What is OTP and why was it created?

OTP is a number of different things:

- A delivery platform for Erlang and the Erlang VM
- A large set of general purpose libraries
- A set of design patterns
- A set of design documents
- A way of working

OTP was designed to meet the demands of large organisations. It was the third rewrite of a set of libraries and procedures used to develop complex Telecoms applications.

This talk delves into the history of OTP and tries to explain the rationale behind OTP.

Speaking Locally

Christian Gribneau
Christian Gribneau

Ology Media
At Erlang Factory San Francisco, 2013, a simple mechanism for tracking user location and finding others nearby was presented and contributed as open source. That presentation is extended with XMPP integration (Mongoose IM) for Presence and WebRTC for videochat.

The resulting application tracks presence of users within a geographic area and enables videochat between them.

Talk objectives: Emerging technology (WebRTC) is combined with established systems (Mongoose IM, Mochiweb, Google Maps, Twitter Bootstrap, Redis) to quickly produce a location-aware audio / video communications platform. Licensed MIT.

Target audience: anyone interested in using Erlang to fuel the next generation of rich personal communication over the internet. The source code of the demonstration application will be available on github and licensed MIT.

WebSockets, RabbitMQ & Erlang @ the Huffington Post

Adam Denenberg
Adam Denenberg

Huffington Post
In this talk, you will learn about the architecture and setup that the Huffington Post built to power their realtime websocket based commenting framework.  Leveraging RabbitMQ, SockJS, Cowboy and Erlang, they were able to build and design a highly scalable, customizable solution to power realtime comments.  You will learn about some of the pitfalls they hit, as well as some of the improvements they would like to make to take their platform to the next level.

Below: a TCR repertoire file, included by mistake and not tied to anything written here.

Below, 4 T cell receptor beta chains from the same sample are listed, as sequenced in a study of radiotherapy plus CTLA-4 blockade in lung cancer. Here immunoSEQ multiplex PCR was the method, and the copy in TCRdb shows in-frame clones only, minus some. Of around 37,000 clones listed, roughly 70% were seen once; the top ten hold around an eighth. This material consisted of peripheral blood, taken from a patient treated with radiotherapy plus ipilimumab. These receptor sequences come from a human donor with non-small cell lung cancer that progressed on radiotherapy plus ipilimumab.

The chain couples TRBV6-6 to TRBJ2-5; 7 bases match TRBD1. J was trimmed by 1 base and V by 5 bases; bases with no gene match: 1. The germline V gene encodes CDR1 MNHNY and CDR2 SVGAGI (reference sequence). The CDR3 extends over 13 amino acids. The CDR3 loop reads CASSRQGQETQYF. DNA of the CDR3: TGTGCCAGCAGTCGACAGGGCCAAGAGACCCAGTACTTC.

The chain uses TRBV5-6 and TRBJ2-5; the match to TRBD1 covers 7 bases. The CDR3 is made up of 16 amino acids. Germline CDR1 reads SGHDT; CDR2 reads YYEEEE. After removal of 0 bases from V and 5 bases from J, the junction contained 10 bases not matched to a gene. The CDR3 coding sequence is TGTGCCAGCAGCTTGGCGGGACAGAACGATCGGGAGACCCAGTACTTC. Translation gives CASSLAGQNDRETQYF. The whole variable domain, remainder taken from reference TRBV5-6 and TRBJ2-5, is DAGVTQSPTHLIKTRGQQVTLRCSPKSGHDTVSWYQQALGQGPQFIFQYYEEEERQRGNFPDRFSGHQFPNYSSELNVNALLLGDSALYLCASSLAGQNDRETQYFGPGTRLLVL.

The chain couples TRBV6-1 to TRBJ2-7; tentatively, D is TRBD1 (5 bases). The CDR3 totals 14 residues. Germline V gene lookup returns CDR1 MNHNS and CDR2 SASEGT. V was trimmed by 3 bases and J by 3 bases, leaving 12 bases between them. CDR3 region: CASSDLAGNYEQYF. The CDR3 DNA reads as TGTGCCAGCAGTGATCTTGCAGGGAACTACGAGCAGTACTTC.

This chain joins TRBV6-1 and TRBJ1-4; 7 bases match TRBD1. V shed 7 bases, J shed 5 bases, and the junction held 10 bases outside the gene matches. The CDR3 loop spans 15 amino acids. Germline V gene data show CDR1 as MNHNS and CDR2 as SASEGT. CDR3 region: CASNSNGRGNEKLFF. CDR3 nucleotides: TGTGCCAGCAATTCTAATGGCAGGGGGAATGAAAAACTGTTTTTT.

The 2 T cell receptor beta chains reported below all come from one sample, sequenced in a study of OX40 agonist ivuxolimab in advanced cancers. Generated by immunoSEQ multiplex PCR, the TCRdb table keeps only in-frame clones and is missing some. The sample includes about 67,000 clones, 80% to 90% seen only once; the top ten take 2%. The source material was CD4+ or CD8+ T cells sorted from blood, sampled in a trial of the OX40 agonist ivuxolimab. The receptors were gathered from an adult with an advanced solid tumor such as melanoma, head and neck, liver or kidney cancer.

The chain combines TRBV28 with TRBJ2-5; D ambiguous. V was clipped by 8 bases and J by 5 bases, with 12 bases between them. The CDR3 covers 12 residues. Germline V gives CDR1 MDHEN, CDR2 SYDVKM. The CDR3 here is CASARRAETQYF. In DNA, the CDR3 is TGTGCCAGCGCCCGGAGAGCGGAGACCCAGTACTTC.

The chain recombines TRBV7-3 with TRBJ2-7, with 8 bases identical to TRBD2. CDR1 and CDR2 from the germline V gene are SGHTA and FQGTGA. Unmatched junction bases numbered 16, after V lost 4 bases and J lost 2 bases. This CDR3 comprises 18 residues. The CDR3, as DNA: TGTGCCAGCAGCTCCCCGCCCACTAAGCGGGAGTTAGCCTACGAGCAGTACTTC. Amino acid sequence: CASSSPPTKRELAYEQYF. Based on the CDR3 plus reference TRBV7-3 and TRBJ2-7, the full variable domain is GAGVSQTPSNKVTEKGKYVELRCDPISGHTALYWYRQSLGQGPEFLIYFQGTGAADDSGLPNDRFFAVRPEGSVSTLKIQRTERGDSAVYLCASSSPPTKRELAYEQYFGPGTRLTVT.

Talk objectives:
- Understanding why we chose to go the Erlang and SockJS route for our commenting platform
- How we integrate RabbitMQ routing to power our subscription architecture
- How we manage subscriptions for realtime ""channels"" 
- Extending the framework into an open source solution
- Enabling other mechanisms for publishing comments outside of RabbitMQ

Target audience: For people interested in leveraging Erlang to power a realtime capability on their web applications, this talk will provide oversight into what we learned in the last year, how the pieces of the architecture fit together and how you might customize a websocket solution to suit your needs.

Why Heroku (still) uses Erlang

Fred Hebert
Fred Hebert

Heroku runs a cloud platform composed of heterogeneous components (written in Ruby, Erlang and Go to name a few). A large part of its routing stack, specifically, is written in Erlang. In this talk, we will be discussing the reasons why Heroku initially chose Erlang, but mostly the reasons and characteristics of the platform explaining why it is still being used there after many years.

Talk objectives:
- Introduce general practices used when programming Erlang at Heroku and for distributed systems in general
- Highlight parts of the language, system, and ecosystem that are favorable for Heroku's uses of Erlang
- Expose a few tips and tricks required when Erlang doesn't always work the way we want

Target audience:
Erlang developers, team members or onlookers looking for more information or experiences on developing real world distributed Erlang systems.